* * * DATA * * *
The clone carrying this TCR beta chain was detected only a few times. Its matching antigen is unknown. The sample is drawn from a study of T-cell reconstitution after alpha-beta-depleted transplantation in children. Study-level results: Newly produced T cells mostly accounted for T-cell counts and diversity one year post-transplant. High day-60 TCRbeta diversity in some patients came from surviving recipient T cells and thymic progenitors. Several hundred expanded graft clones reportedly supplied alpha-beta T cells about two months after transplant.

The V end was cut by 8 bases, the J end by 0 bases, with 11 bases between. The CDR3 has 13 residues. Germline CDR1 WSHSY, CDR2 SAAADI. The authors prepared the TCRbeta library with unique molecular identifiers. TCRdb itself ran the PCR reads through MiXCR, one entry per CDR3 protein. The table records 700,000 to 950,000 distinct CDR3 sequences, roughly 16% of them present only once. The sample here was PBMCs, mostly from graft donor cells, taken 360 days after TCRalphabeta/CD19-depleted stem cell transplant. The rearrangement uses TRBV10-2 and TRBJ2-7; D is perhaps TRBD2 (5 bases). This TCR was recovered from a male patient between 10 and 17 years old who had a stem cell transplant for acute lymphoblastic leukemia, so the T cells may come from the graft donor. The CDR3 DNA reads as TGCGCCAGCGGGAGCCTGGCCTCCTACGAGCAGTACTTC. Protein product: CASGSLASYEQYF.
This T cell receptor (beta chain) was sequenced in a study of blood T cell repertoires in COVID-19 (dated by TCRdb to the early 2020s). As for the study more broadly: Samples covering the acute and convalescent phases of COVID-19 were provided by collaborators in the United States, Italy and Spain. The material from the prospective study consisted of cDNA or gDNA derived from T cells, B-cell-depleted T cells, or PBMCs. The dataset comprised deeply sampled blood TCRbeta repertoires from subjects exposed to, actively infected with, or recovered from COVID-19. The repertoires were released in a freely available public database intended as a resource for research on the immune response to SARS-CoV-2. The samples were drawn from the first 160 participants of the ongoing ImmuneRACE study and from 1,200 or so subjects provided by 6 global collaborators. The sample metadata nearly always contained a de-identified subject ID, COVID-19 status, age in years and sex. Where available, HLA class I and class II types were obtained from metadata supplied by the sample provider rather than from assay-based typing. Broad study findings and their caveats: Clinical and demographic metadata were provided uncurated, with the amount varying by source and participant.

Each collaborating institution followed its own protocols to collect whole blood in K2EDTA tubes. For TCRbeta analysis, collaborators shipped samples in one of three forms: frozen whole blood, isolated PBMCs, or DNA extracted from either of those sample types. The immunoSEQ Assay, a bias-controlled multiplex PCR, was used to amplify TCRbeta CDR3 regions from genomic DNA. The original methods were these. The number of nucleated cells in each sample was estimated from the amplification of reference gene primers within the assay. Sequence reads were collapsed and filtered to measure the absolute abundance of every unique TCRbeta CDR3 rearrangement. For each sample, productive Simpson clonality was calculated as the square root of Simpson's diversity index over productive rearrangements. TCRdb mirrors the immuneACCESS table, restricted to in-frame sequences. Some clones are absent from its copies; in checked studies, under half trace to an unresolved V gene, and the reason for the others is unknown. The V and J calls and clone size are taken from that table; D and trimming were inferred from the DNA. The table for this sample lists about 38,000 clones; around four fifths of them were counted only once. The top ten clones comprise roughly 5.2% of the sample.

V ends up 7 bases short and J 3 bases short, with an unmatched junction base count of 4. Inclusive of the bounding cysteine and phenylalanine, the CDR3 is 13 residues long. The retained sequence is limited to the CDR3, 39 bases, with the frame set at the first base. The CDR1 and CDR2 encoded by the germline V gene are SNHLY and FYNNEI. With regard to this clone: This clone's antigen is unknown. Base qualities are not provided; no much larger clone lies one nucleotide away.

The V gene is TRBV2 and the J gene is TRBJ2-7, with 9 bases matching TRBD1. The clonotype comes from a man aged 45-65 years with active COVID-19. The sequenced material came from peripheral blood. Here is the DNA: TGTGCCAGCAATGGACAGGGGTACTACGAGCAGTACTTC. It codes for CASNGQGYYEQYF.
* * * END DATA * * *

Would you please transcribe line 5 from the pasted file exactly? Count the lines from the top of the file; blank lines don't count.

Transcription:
V ends up 7 bases short and J 3 bases short, with an unmatched junction base count of 4. Inclusive of the bounding cysteine and phenylalanine, the CDR3 is 13 residues long. The retained sequence is limited to the CDR3, 39 bases, with the frame set at the first base. The CDR1 and CDR2 encoded by the germline V gene are SNHLY and FYNNEI. With regard to this clone: This clone's antigen is unknown. Base qualities are not provided; no much larger clone lies one nucleotide away.